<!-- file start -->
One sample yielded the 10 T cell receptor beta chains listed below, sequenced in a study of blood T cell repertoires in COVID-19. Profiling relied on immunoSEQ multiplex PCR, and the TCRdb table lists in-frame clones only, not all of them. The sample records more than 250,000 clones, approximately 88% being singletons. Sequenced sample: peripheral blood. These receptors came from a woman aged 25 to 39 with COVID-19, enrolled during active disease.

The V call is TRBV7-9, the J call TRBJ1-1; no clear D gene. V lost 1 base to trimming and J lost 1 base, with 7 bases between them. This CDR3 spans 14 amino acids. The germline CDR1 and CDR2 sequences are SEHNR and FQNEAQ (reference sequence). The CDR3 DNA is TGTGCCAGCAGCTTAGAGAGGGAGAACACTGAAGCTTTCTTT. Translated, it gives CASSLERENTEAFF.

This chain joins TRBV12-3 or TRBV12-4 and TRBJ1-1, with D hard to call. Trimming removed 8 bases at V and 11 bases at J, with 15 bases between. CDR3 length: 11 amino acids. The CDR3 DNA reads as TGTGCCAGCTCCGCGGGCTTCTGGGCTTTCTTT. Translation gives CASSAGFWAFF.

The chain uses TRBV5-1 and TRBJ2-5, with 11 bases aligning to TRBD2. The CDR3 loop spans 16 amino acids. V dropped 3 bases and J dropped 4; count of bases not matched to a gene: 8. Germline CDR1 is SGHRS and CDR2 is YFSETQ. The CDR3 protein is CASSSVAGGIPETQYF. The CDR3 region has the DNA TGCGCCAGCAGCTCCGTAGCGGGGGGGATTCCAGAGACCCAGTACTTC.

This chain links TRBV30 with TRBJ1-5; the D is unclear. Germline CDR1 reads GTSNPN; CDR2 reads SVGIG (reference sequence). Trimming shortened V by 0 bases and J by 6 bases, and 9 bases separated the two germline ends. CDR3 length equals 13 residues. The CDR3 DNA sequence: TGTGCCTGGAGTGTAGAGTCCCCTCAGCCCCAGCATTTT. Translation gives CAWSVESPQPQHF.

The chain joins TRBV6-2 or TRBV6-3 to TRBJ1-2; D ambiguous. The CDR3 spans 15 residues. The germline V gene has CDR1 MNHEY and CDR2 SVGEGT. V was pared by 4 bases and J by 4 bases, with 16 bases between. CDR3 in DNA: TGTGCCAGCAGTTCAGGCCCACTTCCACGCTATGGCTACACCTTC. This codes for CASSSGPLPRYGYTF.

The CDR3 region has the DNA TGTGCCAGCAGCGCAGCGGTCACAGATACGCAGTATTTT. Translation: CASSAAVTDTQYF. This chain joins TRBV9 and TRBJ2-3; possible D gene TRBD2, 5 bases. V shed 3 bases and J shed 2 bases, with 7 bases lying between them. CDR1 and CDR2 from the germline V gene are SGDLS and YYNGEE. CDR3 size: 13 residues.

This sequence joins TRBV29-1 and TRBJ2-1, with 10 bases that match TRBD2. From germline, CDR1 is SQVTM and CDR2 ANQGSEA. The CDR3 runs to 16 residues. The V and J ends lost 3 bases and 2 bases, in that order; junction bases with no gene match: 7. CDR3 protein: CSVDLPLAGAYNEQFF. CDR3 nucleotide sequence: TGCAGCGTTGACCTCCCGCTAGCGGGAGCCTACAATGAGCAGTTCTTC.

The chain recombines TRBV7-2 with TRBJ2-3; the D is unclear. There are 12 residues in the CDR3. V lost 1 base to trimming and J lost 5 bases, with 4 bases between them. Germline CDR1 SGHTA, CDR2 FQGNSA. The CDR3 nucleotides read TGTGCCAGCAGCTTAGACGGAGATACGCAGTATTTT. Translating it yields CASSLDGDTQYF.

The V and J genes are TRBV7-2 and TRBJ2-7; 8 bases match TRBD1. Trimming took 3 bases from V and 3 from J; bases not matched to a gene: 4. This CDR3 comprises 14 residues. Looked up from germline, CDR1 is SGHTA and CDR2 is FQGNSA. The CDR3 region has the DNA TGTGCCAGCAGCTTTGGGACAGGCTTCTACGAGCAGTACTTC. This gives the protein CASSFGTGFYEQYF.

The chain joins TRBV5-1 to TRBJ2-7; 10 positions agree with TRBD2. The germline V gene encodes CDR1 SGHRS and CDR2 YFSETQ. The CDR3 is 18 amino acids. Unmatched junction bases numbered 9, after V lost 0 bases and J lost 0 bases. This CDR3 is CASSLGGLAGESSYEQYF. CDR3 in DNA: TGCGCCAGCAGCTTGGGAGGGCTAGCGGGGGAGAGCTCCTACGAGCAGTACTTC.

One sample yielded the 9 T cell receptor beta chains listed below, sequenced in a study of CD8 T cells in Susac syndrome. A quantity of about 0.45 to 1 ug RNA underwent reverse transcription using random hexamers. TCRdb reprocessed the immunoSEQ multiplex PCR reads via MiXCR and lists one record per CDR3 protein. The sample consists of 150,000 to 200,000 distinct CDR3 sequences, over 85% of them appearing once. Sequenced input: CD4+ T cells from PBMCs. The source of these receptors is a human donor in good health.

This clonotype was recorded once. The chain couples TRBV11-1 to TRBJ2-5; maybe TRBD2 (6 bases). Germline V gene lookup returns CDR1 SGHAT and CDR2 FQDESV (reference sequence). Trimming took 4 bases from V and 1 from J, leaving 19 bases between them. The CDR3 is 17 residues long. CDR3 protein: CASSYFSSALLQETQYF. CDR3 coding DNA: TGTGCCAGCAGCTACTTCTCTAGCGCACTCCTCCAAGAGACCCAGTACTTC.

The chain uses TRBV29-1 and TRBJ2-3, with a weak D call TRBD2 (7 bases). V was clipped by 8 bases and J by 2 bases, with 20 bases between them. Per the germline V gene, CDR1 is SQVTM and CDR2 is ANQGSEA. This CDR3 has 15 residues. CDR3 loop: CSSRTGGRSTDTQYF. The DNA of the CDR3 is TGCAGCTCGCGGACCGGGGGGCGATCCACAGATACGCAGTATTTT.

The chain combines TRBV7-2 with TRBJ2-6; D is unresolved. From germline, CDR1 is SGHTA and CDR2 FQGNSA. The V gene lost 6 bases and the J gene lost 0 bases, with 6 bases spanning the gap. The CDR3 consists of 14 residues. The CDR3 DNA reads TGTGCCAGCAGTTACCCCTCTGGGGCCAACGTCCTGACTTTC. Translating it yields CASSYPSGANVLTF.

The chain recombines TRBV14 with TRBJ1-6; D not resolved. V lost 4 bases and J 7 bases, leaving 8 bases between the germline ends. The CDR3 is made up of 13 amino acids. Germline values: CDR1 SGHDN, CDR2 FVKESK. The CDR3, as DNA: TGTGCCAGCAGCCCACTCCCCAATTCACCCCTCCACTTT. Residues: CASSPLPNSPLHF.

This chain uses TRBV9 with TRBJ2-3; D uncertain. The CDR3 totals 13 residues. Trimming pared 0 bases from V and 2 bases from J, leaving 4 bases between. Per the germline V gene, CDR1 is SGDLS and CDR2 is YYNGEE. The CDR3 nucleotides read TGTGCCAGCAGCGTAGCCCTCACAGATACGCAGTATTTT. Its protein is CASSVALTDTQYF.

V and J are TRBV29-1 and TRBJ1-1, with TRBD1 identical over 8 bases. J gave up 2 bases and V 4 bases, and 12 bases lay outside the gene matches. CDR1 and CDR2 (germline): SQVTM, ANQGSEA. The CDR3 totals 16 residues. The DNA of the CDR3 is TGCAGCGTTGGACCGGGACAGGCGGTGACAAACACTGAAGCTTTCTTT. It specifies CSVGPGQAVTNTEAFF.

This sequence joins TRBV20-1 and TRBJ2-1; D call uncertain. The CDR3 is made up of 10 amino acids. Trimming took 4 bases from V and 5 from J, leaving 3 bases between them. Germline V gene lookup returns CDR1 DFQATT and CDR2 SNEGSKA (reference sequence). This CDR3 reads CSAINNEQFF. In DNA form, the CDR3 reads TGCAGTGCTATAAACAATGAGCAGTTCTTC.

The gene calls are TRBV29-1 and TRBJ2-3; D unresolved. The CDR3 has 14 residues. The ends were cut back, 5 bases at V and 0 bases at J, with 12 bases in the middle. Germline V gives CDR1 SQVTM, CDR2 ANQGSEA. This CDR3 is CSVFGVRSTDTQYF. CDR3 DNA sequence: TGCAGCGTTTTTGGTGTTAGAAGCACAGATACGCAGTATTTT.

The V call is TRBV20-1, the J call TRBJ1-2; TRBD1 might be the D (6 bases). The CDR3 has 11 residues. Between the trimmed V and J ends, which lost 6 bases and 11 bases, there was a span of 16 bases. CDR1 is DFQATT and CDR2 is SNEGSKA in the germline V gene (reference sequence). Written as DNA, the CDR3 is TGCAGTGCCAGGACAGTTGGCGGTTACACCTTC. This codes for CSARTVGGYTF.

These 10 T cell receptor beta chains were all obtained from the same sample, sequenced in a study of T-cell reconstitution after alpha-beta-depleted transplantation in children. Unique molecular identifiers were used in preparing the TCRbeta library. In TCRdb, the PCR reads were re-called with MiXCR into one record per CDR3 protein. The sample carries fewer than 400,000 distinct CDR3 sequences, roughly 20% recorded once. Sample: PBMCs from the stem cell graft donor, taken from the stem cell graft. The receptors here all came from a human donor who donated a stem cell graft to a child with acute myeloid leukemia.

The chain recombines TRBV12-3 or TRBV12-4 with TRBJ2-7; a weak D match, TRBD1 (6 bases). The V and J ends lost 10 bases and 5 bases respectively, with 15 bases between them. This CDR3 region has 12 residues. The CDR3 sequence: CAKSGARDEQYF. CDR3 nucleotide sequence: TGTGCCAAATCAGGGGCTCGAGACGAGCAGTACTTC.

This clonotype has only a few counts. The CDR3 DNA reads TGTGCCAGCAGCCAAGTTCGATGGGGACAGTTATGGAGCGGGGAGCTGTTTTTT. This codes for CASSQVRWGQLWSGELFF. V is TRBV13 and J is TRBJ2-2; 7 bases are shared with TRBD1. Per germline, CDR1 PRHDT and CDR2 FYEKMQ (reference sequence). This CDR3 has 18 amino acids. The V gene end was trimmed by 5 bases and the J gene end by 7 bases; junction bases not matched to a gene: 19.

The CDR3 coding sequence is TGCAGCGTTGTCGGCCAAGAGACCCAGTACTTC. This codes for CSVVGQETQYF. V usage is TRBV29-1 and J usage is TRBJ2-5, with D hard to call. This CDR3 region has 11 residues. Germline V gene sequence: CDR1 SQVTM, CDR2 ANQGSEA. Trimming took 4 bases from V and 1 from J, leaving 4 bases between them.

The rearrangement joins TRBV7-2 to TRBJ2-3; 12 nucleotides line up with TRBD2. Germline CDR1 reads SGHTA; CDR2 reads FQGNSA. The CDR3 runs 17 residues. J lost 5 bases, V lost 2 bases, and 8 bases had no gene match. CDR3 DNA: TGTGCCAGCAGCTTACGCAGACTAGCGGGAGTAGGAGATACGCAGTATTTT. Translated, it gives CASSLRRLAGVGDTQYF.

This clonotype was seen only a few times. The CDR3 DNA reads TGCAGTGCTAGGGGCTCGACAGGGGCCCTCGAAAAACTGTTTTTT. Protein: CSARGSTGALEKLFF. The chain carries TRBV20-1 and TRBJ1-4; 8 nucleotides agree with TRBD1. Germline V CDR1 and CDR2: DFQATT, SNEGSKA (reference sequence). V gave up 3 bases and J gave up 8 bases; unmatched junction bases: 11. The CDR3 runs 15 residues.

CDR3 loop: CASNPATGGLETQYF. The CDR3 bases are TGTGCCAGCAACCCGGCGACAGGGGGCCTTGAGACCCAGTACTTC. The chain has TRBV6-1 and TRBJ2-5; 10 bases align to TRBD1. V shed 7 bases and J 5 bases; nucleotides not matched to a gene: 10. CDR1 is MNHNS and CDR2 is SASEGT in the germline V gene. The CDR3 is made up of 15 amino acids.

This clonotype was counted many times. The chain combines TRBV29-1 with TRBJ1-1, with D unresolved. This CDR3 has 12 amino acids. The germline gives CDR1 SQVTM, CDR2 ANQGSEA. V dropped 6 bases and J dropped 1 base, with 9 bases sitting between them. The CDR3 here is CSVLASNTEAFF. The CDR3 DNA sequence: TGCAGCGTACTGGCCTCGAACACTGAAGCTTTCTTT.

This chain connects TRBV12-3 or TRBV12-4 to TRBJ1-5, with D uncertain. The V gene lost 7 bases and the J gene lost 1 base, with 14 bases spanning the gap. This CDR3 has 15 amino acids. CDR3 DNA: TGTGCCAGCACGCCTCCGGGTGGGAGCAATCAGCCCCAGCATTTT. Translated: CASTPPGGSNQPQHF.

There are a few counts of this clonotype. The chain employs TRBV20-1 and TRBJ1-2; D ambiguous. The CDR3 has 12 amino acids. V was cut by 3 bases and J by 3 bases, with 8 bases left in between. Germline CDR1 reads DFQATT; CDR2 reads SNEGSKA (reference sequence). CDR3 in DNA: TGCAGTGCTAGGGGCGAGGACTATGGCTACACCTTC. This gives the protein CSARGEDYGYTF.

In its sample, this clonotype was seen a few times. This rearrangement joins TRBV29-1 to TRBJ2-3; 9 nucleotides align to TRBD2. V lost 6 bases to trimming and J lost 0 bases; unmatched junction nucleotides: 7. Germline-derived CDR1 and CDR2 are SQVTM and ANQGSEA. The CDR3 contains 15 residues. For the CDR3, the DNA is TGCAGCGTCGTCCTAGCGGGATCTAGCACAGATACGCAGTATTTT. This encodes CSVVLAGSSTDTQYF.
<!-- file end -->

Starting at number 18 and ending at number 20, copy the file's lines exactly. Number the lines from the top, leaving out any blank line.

V and J are TRBV29-1 and TRBJ1-1, with TRBD1 identical over 8 bases. J gave up 2 bases and V 4 bases, and 12 bases lay outside the gene matches. CDR1 and CDR2 (germline): SQVTM, ANQGSEA. The CDR3 totals 16 residues. The DNA of the CDR3 is TGCAGCGTTGGACCGGGACAGGCGGTGACAAACACTGAAGCTTTCTTT. It specifies CSVGPGQAVTNTEAFF.

This sequence joins TRBV20-1 and TRBJ2-1; D call uncertain. The CDR3 is made up of 10 amino acids. Trimming took 4 bases from V and 5 from J, leaving 3 bases between them. Germline V gene lookup returns CDR1 DFQATT and CDR2 SNEGSKA (reference sequence). This CDR3 reads CSAINNEQFF. In DNA form, the CDR3 reads TGCAGTGCTATAAACAATGAGCAGTTCTTC.

The gene calls are TRBV29-1 and TRBJ2-3; D unresolved. The CDR3 has 14 residues. The ends were cut back, 5 bases at V and 0 bases at J, with 12 bases in the middle. Germline V gives CDR1 SQVTM, CDR2 ANQGSEA. This CDR3 is CSVFGVRSTDTQYF. CDR3 DNA sequence: TGCAGCGTTTTTGGTGTTAGAAGCACAGATACGCAGTATTTT.